"We see these kids everyday," Bushey said. "They eat everything and you know they are probably not eating at home."
Many families in Loudon rely on the free and reduced meals during the school year and the number of families who qualify for the subsidy continues to grow as more people in the area lose jobs, Millsaps said.
"It only makes sense - if they need help during the school year that they have help in the summer," Millsaps said.
Loudon schools are fairly new to the Summer Food Service Program administered by the East Tennessee Human Resources Agency, which helps direct summer feeding programs in 12 other counties, including Anderson, Blount and Sevier.
Money to run the program comes from the U.S. Department of Agriculture and is filtered to the school district through the human resources agency, said Millsaps.
During the first summer in 2008, the Loudon school district served 24,000 meals and in 2009 that number grew to more than 40,000 meals, Bushey said. This summer is expected to be even busier. Millsaps said she hopes to expand the program with a delivery system. She knows there are children still slipping through the cracks.
"A lot of times people don't believe we have hungry children, hungry adults in the United States," Millsaps said, "but there are."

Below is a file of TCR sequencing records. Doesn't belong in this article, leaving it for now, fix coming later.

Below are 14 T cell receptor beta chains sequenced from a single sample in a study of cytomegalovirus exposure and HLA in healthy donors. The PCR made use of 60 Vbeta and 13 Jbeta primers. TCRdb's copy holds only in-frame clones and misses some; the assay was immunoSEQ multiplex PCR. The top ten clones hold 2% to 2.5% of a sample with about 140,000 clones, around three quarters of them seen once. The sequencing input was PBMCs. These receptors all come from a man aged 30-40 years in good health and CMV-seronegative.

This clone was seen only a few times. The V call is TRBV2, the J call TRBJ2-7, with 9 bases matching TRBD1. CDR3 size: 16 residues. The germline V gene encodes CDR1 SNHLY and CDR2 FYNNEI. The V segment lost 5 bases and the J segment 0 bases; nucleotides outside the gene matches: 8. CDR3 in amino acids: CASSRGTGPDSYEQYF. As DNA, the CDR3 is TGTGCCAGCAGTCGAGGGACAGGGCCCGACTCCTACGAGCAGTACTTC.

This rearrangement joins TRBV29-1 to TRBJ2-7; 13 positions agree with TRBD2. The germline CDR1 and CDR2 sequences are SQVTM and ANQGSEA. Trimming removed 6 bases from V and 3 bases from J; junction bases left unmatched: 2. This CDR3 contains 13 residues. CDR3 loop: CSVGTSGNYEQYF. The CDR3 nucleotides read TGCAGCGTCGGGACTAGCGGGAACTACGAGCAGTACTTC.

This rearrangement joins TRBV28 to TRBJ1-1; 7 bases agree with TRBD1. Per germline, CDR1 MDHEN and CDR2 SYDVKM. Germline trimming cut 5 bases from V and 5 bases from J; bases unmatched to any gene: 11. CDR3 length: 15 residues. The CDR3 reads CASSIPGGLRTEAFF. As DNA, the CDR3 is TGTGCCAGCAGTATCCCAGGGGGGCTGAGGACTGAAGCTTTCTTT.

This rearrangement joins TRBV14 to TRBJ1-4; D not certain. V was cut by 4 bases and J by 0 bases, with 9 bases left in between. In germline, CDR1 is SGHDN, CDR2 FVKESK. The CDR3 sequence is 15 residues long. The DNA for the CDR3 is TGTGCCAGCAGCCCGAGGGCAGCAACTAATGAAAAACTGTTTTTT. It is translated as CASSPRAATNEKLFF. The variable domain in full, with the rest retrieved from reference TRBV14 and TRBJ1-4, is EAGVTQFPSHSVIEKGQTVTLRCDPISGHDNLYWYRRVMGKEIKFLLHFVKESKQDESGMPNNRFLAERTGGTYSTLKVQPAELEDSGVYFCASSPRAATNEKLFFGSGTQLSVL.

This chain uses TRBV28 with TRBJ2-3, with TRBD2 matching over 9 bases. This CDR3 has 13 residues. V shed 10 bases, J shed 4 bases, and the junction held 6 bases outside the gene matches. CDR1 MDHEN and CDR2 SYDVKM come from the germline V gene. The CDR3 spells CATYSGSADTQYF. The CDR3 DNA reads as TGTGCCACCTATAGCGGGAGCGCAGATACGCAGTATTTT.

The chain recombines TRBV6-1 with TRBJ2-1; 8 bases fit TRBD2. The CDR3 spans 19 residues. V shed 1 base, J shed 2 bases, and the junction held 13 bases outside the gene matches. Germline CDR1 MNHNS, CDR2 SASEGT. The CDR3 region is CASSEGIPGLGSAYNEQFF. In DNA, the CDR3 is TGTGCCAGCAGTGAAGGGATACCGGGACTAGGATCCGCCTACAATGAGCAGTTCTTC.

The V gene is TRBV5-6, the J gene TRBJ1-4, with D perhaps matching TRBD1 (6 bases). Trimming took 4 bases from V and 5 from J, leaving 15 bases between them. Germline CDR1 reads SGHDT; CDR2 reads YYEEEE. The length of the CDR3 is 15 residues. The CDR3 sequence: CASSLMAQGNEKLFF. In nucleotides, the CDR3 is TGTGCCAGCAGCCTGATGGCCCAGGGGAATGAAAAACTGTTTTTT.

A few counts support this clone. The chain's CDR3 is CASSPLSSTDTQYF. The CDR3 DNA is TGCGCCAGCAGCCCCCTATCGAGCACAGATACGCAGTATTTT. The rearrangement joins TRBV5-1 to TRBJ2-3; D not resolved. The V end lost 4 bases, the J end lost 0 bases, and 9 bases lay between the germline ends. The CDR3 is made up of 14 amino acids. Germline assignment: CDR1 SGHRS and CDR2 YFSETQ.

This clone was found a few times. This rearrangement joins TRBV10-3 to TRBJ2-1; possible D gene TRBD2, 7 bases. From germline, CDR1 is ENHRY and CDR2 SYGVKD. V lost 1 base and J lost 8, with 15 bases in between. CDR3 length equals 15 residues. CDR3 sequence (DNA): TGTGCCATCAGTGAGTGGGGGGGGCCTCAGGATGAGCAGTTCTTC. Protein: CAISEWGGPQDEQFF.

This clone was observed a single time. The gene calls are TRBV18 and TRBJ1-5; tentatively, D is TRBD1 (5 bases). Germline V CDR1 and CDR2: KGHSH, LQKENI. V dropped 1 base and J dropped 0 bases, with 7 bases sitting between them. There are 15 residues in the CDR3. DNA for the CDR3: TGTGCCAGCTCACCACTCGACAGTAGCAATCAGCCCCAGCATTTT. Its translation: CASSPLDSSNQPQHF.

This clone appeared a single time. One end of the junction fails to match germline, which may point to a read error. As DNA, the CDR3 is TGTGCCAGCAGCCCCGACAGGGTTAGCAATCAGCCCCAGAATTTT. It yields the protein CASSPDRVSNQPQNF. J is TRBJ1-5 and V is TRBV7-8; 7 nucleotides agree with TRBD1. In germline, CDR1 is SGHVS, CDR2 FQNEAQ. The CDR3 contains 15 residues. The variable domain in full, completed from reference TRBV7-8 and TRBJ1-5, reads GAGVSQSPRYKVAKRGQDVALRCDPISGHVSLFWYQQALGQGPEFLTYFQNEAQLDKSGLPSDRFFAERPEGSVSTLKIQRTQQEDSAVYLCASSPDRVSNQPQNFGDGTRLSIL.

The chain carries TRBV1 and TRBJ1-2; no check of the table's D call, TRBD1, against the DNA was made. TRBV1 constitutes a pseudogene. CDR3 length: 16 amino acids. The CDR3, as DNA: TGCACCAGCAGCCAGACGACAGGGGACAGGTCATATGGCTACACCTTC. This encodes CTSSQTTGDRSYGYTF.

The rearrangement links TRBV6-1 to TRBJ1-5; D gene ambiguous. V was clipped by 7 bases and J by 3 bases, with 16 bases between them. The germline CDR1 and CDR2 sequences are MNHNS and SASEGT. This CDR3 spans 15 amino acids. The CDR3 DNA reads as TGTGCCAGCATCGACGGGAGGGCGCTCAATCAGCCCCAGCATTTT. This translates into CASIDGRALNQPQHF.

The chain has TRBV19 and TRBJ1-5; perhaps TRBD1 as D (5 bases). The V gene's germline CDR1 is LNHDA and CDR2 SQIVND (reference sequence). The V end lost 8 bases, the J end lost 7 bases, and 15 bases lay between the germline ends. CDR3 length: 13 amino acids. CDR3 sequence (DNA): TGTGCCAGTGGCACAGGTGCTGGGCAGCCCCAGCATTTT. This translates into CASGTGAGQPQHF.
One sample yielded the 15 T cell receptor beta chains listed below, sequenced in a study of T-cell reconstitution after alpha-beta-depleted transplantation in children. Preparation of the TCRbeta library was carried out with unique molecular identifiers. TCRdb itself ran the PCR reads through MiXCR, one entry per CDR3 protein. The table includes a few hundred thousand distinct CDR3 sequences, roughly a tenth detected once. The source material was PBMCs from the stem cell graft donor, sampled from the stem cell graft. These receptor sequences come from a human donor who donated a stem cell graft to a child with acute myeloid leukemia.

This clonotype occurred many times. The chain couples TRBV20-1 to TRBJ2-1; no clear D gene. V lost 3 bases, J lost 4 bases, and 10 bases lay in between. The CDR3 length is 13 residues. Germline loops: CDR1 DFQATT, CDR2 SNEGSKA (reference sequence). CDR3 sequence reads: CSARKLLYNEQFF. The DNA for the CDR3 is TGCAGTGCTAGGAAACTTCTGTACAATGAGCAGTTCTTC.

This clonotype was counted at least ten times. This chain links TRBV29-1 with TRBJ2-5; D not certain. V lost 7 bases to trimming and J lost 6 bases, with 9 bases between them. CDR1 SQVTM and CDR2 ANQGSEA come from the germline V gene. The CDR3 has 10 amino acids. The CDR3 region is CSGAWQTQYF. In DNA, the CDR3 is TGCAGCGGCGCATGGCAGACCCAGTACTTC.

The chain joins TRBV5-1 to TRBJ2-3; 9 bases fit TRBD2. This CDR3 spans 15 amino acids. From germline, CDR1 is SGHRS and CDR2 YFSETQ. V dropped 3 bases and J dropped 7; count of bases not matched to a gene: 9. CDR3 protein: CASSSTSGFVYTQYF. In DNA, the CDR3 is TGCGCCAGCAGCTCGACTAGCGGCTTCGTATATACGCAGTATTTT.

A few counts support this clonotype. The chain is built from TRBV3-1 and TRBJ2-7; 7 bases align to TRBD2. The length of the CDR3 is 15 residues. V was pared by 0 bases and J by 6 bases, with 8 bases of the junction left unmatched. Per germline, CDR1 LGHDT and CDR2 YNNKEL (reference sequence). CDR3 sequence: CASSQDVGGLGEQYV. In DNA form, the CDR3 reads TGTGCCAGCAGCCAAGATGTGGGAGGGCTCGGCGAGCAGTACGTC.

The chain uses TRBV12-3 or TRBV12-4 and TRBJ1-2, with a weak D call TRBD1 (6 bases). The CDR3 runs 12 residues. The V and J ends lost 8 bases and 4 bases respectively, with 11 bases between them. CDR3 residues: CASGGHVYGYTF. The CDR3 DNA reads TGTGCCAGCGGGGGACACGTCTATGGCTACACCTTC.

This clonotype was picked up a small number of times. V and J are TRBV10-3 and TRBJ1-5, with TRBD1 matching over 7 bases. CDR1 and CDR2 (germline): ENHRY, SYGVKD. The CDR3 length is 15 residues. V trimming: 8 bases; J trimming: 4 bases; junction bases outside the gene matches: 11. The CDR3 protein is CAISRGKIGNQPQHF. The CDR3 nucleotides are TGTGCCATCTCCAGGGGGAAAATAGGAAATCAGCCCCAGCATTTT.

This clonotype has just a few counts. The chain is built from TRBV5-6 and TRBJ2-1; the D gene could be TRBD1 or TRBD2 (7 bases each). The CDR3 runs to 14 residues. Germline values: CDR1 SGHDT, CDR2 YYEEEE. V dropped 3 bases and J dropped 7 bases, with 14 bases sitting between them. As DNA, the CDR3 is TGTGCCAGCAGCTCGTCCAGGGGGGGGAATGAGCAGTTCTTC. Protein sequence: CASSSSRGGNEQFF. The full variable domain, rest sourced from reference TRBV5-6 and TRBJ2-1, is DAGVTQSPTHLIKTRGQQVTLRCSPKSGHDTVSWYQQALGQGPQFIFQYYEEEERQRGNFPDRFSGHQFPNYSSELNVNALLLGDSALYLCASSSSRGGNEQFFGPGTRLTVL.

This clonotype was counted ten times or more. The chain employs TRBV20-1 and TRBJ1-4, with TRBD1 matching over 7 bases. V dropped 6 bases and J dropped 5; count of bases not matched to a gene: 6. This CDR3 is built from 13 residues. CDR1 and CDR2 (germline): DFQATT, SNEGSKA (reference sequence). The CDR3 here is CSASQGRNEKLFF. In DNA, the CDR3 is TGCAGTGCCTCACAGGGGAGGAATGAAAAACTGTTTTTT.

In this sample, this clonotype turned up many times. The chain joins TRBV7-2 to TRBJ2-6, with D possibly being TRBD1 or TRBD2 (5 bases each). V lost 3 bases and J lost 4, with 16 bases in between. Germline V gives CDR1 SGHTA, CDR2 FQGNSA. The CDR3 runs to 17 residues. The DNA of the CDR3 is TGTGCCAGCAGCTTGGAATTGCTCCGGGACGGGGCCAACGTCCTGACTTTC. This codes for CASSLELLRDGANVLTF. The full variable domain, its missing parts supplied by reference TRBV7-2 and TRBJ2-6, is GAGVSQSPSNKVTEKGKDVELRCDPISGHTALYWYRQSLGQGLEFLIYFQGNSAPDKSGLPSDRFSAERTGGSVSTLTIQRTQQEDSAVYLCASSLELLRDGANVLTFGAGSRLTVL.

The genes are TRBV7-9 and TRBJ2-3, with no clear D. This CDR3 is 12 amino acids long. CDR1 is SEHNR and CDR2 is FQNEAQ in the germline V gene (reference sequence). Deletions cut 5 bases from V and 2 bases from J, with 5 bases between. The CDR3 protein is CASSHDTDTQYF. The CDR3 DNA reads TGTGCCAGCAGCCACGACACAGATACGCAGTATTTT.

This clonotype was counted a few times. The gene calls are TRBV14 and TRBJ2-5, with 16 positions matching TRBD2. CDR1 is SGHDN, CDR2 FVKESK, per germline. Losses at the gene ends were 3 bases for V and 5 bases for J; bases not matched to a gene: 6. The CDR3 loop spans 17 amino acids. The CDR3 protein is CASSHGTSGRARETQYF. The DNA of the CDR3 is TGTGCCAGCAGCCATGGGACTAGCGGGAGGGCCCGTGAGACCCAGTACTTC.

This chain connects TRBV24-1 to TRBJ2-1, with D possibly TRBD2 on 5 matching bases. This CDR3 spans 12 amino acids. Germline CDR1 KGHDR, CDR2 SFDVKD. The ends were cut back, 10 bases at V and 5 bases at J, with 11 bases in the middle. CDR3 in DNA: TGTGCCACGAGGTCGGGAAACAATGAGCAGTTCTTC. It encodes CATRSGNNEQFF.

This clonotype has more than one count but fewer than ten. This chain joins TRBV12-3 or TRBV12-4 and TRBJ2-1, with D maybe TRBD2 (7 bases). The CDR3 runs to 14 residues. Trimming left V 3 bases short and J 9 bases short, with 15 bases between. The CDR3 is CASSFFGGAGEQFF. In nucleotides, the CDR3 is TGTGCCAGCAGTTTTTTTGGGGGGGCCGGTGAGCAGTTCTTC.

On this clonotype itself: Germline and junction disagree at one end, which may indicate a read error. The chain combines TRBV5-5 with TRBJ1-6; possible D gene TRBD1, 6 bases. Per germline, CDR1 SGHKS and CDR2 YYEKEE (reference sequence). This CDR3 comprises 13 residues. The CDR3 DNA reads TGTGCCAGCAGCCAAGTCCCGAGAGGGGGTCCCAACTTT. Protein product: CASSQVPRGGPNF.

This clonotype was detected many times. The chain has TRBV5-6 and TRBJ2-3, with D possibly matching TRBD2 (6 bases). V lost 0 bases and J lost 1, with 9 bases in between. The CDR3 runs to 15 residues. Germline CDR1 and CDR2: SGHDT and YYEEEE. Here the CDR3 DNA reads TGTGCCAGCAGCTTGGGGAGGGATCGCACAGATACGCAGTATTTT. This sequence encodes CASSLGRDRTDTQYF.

2010 Summer Feeding Program provides free meals for kids
KNOXVILLE, Tenn. (WVLT)-- Brenda Weatherly will be spending much of summer by the pool watching her seven kids splash around. What this Loudon County mother didn't know was that just down the street, her kids can go grab a bite to eat for free.
"Now I know they can go right next door for lunch and get something to eat when we come to the pool," Weatherly said.
This summer, the Loudon County School District is providing two well-balanced meals throughout the summer months as part of the Summer Feeding Program. Alison Millsaps, food and health services supervisor for Loudon County Schools, said breakfast and lunch will be served for free Monday through Friday from June 7 to July 30.
"The program is available to anyone in Loudon County under the age of 18," Millsaps said. "We don't require a name or proof of age, if you look like you're under 18, we're going to let you eat."
Weatherly said her son knows a few classmates who wouldn't get anything to eat during the school year unless they were at school. Millsaps said this summer would be no different.
"We have over 50 percent of our students on free or reduced lunch," Millaps said. "It makes sense that if they need help during the school year then they're going to need help in the summer months as well."
Michelle Bushey, the cafeteria manager at Loudon High School, said they decided to create the program in Loudon County after they noticed many students eating everything they could eat at school. During the summer of 2008, Bushey said they launched the program and served about 26,000 meals. In 2009, they served 40,000 meals, Bushey said.